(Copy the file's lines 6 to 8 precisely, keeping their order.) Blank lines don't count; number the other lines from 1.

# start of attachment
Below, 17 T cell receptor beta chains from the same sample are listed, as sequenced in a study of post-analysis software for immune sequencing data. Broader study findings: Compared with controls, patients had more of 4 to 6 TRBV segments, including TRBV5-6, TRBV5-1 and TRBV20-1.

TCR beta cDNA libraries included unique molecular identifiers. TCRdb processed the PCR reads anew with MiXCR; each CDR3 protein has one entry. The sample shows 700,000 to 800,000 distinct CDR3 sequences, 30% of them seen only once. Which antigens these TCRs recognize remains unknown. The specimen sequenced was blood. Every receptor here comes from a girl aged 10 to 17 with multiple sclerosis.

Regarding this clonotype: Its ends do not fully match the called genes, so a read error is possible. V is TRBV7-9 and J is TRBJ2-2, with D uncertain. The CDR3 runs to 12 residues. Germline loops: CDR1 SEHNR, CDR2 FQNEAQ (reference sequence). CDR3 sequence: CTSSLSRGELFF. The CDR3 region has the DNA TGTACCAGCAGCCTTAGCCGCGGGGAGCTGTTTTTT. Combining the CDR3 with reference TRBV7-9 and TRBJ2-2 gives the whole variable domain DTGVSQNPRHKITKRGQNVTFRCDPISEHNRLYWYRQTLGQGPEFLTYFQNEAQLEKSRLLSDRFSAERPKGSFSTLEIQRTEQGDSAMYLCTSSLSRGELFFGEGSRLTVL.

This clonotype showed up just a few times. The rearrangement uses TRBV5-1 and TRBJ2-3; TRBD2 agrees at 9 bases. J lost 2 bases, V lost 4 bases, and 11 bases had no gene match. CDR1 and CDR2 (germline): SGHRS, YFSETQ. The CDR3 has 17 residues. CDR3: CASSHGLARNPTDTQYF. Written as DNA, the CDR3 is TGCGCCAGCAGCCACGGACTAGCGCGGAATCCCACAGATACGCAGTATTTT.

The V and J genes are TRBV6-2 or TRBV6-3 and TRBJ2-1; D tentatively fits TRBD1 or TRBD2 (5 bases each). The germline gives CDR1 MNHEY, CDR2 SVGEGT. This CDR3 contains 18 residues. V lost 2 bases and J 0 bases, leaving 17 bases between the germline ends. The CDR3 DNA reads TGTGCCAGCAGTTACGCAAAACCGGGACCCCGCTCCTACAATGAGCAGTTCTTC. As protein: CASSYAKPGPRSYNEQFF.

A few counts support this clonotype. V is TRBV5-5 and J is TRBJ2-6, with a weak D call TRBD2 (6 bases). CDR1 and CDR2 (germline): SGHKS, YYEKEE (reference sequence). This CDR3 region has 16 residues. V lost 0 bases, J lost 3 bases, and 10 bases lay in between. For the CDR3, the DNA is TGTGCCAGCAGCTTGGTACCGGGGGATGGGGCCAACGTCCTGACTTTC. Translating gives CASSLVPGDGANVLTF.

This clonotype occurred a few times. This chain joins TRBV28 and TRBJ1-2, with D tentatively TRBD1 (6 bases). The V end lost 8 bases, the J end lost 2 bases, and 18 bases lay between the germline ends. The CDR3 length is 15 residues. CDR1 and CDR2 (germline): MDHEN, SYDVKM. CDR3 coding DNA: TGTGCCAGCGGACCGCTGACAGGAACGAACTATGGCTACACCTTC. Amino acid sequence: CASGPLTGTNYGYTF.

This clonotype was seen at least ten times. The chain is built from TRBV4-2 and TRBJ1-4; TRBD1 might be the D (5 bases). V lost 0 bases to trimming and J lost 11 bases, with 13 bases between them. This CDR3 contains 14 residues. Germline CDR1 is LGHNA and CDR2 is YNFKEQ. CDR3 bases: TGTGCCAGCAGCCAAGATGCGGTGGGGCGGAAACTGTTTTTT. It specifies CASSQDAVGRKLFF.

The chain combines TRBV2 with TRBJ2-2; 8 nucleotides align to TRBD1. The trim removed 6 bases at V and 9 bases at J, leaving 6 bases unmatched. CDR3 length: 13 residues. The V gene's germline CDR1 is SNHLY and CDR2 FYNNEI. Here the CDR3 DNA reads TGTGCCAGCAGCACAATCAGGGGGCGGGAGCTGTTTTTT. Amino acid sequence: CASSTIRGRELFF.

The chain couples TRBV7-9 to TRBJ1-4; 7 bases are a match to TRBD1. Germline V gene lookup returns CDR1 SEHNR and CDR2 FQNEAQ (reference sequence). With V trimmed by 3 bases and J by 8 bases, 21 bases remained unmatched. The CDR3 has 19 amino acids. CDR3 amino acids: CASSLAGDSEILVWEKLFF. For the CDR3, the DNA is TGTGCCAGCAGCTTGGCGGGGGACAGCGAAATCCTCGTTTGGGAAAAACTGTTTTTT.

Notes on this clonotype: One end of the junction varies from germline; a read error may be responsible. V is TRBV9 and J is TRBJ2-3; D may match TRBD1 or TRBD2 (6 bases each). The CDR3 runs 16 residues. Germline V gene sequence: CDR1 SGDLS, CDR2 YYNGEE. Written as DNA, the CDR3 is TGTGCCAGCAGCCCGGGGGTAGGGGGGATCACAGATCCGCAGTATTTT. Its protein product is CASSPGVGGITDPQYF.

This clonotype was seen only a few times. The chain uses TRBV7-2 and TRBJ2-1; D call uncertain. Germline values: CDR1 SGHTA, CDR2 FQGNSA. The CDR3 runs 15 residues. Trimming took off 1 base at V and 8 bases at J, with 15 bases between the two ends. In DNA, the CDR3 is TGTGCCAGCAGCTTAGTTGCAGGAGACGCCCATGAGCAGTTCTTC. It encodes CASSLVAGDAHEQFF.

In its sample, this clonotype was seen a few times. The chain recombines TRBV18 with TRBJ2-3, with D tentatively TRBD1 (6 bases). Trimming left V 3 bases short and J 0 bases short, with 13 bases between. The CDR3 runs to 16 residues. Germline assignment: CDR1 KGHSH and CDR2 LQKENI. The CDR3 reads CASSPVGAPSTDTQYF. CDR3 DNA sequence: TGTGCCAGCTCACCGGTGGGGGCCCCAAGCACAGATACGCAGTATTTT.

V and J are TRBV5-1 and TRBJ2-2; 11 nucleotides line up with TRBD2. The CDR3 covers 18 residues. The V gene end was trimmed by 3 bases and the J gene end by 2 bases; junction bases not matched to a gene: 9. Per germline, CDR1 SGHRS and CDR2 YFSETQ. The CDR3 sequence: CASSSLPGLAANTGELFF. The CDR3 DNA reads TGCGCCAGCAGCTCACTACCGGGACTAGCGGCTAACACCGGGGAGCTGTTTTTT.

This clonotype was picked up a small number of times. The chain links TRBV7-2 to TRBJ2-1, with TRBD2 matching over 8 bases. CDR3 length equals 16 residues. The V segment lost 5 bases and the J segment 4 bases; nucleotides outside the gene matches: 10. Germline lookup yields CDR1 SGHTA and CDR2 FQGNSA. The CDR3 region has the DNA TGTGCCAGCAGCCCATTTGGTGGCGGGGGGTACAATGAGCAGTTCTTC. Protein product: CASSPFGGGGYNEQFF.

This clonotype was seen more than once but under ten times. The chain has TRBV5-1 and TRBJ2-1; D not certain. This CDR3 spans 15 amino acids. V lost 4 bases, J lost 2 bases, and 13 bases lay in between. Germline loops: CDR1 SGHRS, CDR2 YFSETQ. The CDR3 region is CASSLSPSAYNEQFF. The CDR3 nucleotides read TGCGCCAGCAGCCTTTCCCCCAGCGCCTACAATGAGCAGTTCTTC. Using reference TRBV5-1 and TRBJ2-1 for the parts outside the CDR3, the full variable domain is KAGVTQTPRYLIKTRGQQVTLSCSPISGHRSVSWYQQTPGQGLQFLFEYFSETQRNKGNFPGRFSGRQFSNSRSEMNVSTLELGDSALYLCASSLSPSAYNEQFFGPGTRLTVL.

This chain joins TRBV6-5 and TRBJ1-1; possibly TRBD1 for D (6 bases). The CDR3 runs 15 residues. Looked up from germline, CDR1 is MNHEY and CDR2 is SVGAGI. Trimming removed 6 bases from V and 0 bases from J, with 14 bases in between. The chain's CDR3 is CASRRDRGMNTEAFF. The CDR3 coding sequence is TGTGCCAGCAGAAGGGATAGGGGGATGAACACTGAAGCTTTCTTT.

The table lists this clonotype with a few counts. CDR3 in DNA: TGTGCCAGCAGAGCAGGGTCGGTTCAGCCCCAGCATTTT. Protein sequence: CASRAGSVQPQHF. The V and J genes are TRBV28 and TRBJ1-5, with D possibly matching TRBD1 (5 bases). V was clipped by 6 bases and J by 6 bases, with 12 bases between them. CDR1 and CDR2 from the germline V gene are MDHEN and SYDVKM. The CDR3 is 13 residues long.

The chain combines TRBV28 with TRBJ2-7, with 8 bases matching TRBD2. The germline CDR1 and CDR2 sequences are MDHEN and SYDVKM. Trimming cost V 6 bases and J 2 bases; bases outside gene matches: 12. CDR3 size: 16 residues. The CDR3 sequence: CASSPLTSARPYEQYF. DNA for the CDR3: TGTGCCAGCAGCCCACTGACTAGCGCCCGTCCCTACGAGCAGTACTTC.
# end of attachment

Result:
A few counts support this clonotype. V is TRBV5-5 and J is TRBJ2-6, with a weak D call TRBD2 (6 bases). CDR1 and CDR2 (germline): SGHKS, YYEKEE (reference sequence). This CDR3 region has 16 residues. V lost 0 bases, J lost 3 bases, and 10 bases lay in between. For the CDR3, the DNA is TGTGCCAGCAGCTTGGTACCGGGGGATGGGGCCAACGTCCTGACTTTC. Translating gives CASSLVPGDGANVLTF.

This clonotype occurred a few times. This chain joins TRBV28 and TRBJ1-2, with D tentatively TRBD1 (6 bases). The V end lost 8 bases, the J end lost 2 bases, and 18 bases lay between the germline ends. The CDR3 length is 15 residues. CDR1 and CDR2 (germline): MDHEN, SYDVKM. CDR3 coding DNA: TGTGCCAGCGGACCGCTGACAGGAACGAACTATGGCTACACCTTC. Amino acid sequence: CASGPLTGTNYGYTF.

This clonotype was seen at least ten times. The chain is built from TRBV4-2 and TRBJ1-4; TRBD1 might be the D (5 bases). V lost 0 bases to trimming and J lost 11 bases, with 13 bases between them. This CDR3 contains 14 residues. Germline CDR1 is LGHNA and CDR2 is YNFKEQ. CDR3 bases: TGTGCCAGCAGCCAAGATGCGGTGGGGCGGAAACTGTTTTTT. It specifies CASSQDAVGRKLFF.